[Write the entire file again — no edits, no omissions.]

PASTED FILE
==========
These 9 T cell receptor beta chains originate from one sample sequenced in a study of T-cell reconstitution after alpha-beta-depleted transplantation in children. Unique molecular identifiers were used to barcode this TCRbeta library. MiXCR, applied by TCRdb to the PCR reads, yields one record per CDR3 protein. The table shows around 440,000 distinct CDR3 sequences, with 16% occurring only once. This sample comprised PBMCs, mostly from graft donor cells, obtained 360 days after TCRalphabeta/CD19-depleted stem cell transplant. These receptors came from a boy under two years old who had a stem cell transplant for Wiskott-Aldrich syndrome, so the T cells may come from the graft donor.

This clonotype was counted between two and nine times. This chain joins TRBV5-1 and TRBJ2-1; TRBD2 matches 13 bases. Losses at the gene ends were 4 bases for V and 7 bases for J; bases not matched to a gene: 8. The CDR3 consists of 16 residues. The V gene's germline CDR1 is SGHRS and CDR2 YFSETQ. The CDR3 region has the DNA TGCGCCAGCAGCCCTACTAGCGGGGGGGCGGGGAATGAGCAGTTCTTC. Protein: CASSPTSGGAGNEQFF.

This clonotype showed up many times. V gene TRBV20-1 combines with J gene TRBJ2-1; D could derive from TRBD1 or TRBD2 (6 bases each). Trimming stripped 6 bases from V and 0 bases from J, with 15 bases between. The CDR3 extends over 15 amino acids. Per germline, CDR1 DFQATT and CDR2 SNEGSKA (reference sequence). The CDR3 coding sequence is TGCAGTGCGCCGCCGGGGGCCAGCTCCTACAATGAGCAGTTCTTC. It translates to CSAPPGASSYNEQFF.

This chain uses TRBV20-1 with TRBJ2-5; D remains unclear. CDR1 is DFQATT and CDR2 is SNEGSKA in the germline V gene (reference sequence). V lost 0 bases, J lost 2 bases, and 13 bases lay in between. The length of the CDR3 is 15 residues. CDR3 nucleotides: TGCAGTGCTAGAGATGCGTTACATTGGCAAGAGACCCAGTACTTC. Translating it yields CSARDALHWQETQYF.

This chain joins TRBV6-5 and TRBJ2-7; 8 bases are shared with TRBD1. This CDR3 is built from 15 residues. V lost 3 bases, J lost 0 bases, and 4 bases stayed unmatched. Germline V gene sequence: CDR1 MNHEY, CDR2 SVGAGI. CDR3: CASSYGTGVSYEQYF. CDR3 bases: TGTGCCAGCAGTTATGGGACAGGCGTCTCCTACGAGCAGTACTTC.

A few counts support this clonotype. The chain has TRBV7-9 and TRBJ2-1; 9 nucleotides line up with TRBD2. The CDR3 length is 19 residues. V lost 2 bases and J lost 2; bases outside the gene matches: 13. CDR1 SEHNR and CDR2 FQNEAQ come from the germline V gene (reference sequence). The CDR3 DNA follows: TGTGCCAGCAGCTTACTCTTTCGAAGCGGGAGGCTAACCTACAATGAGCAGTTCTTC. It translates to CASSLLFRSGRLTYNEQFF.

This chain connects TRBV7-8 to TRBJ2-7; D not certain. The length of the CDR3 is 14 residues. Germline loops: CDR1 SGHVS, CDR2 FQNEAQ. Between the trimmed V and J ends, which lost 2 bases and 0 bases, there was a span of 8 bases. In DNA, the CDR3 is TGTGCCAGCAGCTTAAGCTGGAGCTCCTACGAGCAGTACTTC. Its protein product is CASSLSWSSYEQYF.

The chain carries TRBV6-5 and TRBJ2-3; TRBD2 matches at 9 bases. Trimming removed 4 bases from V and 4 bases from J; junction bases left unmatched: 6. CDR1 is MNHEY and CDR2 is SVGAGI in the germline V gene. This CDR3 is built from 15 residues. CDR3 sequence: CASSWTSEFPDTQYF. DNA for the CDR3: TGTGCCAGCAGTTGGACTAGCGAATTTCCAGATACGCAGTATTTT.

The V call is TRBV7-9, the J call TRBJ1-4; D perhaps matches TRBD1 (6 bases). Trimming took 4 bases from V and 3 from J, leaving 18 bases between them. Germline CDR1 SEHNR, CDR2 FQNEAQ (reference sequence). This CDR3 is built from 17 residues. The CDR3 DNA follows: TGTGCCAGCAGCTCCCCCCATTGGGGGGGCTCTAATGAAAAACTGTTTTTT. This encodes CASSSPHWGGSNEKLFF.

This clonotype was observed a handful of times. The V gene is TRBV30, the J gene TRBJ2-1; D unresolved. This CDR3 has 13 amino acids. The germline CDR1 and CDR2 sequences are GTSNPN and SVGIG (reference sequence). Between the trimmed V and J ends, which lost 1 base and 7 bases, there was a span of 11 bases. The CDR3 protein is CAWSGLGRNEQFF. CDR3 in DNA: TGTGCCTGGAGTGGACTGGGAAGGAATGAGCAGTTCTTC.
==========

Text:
These 9 T cell receptor beta chains originate from one sample sequenced in a study of T-cell reconstitution after alpha-beta-depleted transplantation in children. Unique molecular identifiers were used to barcode this TCRbeta library. MiXCR, applied by TCRdb to the PCR reads, yields one record per CDR3 protein. The table shows around 440,000 distinct CDR3 sequences, with 16% occurring only once. This sample comprised PBMCs, mostly from graft donor cells, obtained 360 days after TCRalphabeta/CD19-depleted stem cell transplant. These receptors came from a boy under two years old who had a stem cell transplant for Wiskott-Aldrich syndrome, so the T cells may come from the graft donor.

This clonotype was counted between two and nine times. This chain joins TRBV5-1 and TRBJ2-1; TRBD2 matches 13 bases. Losses at the gene ends were 4 bases for V and 7 bases for J; bases not matched to a gene: 8. The CDR3 consists of 16 residues. The V gene's germline CDR1 is SGHRS and CDR2 YFSETQ. The CDR3 region has the DNA TGCGCCAGCAGCCCTACTAGCGGGGGGGCGGGGAATGAGCAGTTCTTC. Protein: CASSPTSGGAGNEQFF.

This clonotype showed up many times. V gene TRBV20-1 combines with J gene TRBJ2-1; D could derive from TRBD1 or TRBD2 (6 bases each). Trimming stripped 6 bases from V and 0 bases from J, with 15 bases between. The CDR3 extends over 15 amino acids. Per germline, CDR1 DFQATT and CDR2 SNEGSKA (reference sequence). The CDR3 coding sequence is TGCAGTGCGCCGCCGGGGGCCAGCTCCTACAATGAGCAGTTCTTC. It translates to CSAPPGASSYNEQFF.

This chain uses TRBV20-1 with TRBJ2-5; D remains unclear. CDR1 is DFQATT and CDR2 is SNEGSKA in the germline V gene (reference sequence). V lost 0 bases, J lost 2 bases, and 13 bases lay in between. The length of the CDR3 is 15 residues. CDR3 nucleotides: TGCAGTGCTAGAGATGCGTTACATTGGCAAGAGACCCAGTACTTC. Translating it yields CSARDALHWQETQYF.

This chain joins TRBV6-5 and TRBJ2-7; 8 bases are shared with TRBD1. This CDR3 is built from 15 residues. V lost 3 bases, J lost 0 bases, and 4 bases stayed unmatched. Germline V gene sequence: CDR1 MNHEY, CDR2 SVGAGI. CDR3: CASSYGTGVSYEQYF. CDR3 bases: TGTGCCAGCAGTTATGGGACAGGCGTCTCCTACGAGCAGTACTTC.

A few counts support this clonotype. The chain has TRBV7-9 and TRBJ2-1; 9 nucleotides line up with TRBD2. The CDR3 length is 19 residues. V lost 2 bases and J lost 2; bases outside the gene matches: 13. CDR1 SEHNR and CDR2 FQNEAQ come from the germline V gene (reference sequence). The CDR3 DNA follows: TGTGCCAGCAGCTTACTCTTTCGAAGCGGGAGGCTAACCTACAATGAGCAGTTCTTC. It translates to CASSLLFRSGRLTYNEQFF.

This chain connects TRBV7-8 to TRBJ2-7; D not certain. The length of the CDR3 is 14 residues. Germline loops: CDR1 SGHVS, CDR2 FQNEAQ. Between the trimmed V and J ends, which lost 2 bases and 0 bases, there was a span of 8 bases. In DNA, the CDR3 is TGTGCCAGCAGCTTAAGCTGGAGCTCCTACGAGCAGTACTTC. Its protein product is CASSLSWSSYEQYF.

The chain carries TRBV6-5 and TRBJ2-3; TRBD2 matches at 9 bases. Trimming removed 4 bases from V and 4 bases from J; junction bases left unmatched: 6. CDR1 is MNHEY and CDR2 is SVGAGI in the germline V gene. This CDR3 is built from 15 residues. CDR3 sequence: CASSWTSEFPDTQYF. DNA for the CDR3: TGTGCCAGCAGTTGGACTAGCGAATTTCCAGATACGCAGTATTTT.

The V call is TRBV7-9, the J call TRBJ1-4; D perhaps matches TRBD1 (6 bases). Trimming took 4 bases from V and 3 from J, leaving 18 bases between them. Germline CDR1 SEHNR, CDR2 FQNEAQ (reference sequence). This CDR3 is built from 17 residues. The CDR3 DNA follows: TGTGCCAGCAGCTCCCCCCATTGGGGGGGCTCTAATGAAAAACTGTTTTTT. This encodes CASSSPHWGGSNEKLFF.

This clonotype was observed a handful of times. The V gene is TRBV30, the J gene TRBJ2-1; D unresolved. This CDR3 has 13 amino acids. The germline CDR1 and CDR2 sequences are GTSNPN and SVGIG (reference sequence). Between the trimmed V and J ends, which lost 1 base and 7 bases, there was a span of 11 bases. The CDR3 protein is CAWSGLGRNEQFF. CDR3 in DNA: TGTGCCTGGAGTGGACTGGGAAGGAATGAGCAGTTCTTC.